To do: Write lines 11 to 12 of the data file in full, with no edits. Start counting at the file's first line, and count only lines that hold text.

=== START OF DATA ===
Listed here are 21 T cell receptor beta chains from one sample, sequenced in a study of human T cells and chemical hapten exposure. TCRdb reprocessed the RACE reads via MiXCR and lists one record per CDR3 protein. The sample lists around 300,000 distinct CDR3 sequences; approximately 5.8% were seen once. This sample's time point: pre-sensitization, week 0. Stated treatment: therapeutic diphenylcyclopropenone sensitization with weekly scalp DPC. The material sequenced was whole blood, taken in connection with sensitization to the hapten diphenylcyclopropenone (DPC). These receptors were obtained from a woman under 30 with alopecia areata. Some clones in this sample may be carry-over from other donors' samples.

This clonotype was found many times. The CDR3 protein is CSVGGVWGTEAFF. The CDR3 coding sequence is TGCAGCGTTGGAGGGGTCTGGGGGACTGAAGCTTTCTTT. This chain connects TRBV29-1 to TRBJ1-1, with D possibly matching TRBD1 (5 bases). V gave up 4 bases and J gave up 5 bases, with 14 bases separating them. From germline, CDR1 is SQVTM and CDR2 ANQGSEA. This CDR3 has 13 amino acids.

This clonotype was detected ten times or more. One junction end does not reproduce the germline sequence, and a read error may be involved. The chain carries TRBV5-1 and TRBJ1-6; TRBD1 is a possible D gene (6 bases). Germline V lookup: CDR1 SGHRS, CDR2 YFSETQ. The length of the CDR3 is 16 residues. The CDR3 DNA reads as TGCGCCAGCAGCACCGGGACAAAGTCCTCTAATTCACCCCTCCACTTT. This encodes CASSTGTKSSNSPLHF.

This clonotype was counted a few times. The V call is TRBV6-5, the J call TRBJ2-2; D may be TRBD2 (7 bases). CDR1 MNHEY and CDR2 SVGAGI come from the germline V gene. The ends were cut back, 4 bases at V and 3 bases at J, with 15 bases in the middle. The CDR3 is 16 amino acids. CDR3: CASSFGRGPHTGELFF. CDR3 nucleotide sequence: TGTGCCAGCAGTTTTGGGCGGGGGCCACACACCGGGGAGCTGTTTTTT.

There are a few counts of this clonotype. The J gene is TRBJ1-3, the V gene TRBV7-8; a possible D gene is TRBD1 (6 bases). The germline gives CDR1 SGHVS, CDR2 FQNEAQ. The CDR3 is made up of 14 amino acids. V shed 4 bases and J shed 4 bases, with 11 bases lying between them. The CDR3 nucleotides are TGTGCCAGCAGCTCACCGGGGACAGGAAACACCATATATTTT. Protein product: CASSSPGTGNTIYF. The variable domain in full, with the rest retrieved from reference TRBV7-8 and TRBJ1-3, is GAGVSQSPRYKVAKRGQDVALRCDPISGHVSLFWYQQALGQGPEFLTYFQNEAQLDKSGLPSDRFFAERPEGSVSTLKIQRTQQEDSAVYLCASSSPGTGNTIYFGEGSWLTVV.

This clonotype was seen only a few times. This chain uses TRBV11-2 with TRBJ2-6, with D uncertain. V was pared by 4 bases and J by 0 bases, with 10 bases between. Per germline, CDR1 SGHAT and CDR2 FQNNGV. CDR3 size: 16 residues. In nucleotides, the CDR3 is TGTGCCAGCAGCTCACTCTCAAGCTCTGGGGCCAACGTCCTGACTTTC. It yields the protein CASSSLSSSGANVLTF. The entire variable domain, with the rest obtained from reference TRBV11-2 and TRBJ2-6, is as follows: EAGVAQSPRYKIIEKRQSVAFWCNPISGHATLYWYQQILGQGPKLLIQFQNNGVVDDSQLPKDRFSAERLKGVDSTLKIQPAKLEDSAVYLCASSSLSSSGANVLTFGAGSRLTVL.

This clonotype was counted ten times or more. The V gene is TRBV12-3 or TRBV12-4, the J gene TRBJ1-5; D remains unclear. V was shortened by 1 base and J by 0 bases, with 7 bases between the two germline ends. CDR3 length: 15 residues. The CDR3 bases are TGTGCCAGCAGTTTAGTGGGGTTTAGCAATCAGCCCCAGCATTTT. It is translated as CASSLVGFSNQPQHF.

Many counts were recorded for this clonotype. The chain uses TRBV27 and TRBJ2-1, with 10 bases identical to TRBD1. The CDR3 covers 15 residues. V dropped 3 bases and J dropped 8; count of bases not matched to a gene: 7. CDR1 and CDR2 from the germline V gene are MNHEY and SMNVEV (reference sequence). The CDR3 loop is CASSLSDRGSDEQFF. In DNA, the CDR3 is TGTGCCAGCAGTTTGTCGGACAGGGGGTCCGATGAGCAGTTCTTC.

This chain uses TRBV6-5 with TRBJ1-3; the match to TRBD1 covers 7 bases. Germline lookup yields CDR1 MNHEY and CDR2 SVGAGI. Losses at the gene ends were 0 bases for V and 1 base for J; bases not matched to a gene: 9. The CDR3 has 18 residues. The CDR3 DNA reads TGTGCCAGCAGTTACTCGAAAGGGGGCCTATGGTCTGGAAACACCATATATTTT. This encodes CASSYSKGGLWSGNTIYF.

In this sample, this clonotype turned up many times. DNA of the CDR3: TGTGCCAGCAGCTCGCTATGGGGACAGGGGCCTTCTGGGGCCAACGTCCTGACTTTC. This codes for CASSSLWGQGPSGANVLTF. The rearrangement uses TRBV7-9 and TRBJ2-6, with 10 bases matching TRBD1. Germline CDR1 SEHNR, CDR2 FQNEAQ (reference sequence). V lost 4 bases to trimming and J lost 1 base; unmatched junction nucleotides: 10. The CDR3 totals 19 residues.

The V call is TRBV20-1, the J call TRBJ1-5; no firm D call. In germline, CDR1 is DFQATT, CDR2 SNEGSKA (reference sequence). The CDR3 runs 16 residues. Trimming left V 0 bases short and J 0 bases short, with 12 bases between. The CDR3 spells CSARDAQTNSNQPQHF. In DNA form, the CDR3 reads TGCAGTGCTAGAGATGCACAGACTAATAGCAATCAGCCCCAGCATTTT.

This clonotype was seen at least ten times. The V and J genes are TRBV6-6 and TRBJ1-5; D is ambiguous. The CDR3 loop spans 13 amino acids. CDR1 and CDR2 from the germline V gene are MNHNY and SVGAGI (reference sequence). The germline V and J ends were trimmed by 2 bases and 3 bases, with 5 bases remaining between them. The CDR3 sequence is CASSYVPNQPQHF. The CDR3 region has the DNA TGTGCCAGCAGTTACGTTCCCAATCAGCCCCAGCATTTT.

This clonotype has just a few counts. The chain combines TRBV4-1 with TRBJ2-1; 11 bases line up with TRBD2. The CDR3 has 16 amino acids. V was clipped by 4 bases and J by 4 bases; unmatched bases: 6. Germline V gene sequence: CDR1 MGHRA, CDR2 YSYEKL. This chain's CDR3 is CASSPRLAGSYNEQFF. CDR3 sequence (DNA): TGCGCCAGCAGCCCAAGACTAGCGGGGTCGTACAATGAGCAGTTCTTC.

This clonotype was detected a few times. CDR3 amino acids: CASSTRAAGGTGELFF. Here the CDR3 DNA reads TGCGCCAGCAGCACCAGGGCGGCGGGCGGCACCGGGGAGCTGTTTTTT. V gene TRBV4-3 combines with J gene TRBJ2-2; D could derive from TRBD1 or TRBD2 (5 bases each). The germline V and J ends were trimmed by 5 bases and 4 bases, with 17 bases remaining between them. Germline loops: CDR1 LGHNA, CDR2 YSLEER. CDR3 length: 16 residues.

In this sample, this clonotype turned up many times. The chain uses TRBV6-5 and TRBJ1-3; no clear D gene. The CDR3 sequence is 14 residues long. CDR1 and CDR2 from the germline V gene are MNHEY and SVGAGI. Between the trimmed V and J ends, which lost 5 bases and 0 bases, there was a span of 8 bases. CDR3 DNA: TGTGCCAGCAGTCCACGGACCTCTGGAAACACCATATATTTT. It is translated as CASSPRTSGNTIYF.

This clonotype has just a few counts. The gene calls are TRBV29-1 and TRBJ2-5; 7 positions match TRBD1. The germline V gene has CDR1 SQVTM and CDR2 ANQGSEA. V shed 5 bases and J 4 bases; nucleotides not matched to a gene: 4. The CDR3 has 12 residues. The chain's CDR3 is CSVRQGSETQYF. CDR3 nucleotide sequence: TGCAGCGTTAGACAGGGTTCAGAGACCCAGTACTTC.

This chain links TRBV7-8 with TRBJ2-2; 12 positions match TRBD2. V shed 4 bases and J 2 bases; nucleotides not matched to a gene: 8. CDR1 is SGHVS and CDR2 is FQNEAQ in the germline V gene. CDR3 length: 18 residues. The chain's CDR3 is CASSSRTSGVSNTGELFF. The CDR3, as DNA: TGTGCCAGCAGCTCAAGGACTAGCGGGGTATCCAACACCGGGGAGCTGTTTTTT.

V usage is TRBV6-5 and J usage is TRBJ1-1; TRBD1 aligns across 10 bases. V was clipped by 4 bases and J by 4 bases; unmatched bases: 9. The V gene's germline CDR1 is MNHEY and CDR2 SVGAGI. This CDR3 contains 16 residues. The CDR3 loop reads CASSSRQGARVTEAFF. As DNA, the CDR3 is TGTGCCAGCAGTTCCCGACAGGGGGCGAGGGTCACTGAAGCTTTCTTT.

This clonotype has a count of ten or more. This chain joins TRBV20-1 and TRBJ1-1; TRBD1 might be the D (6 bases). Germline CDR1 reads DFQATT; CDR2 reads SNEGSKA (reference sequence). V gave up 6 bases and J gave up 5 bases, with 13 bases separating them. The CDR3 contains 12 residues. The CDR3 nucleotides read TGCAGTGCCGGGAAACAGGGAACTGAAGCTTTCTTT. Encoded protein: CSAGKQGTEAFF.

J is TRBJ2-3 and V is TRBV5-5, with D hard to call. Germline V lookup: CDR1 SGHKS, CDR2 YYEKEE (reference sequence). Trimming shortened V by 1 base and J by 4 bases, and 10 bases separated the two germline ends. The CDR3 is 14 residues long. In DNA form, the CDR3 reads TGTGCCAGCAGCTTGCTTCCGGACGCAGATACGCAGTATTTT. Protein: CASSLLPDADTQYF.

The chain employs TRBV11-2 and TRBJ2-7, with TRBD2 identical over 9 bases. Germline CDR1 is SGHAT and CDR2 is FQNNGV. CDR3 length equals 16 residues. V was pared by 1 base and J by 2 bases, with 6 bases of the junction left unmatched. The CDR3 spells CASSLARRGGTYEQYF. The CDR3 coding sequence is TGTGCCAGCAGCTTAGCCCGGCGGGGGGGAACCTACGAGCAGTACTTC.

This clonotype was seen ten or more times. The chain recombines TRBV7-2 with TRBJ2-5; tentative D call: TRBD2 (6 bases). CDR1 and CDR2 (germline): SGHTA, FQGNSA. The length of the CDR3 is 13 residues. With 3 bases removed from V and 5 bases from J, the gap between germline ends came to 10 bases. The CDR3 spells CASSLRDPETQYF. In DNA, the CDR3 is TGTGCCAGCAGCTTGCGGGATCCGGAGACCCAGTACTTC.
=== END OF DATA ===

The V call is TRBV20-1, the J call TRBJ1-5; no firm D call. In germline, CDR1 is DFQATT, CDR2 SNEGSKA (reference sequence). The CDR3 runs 16 residues. Trimming left V 0 bases short and J 0 bases short, with 12 bases between. The CDR3 spells CSARDAQTNSNQPQHF. In DNA form, the CDR3 reads TGCAGTGCTAGAGATGCACAGACTAATAGCAATCAGCCCCAGCATTTT.

This clonotype was seen at least ten times. The V and J genes are TRBV6-6 and TRBJ1-5; D is ambiguous. The CDR3 loop spans 13 amino acids. CDR1 and CDR2 from the germline V gene are MNHNY and SVGAGI (reference sequence). The germline V and J ends were trimmed by 2 bases and 3 bases, with 5 bases remaining between them. The CDR3 sequence is CASSYVPNQPQHF. The CDR3 region has the DNA TGTGCCAGCAGTTACGTTCCCAATCAGCCCCAGCATTTT.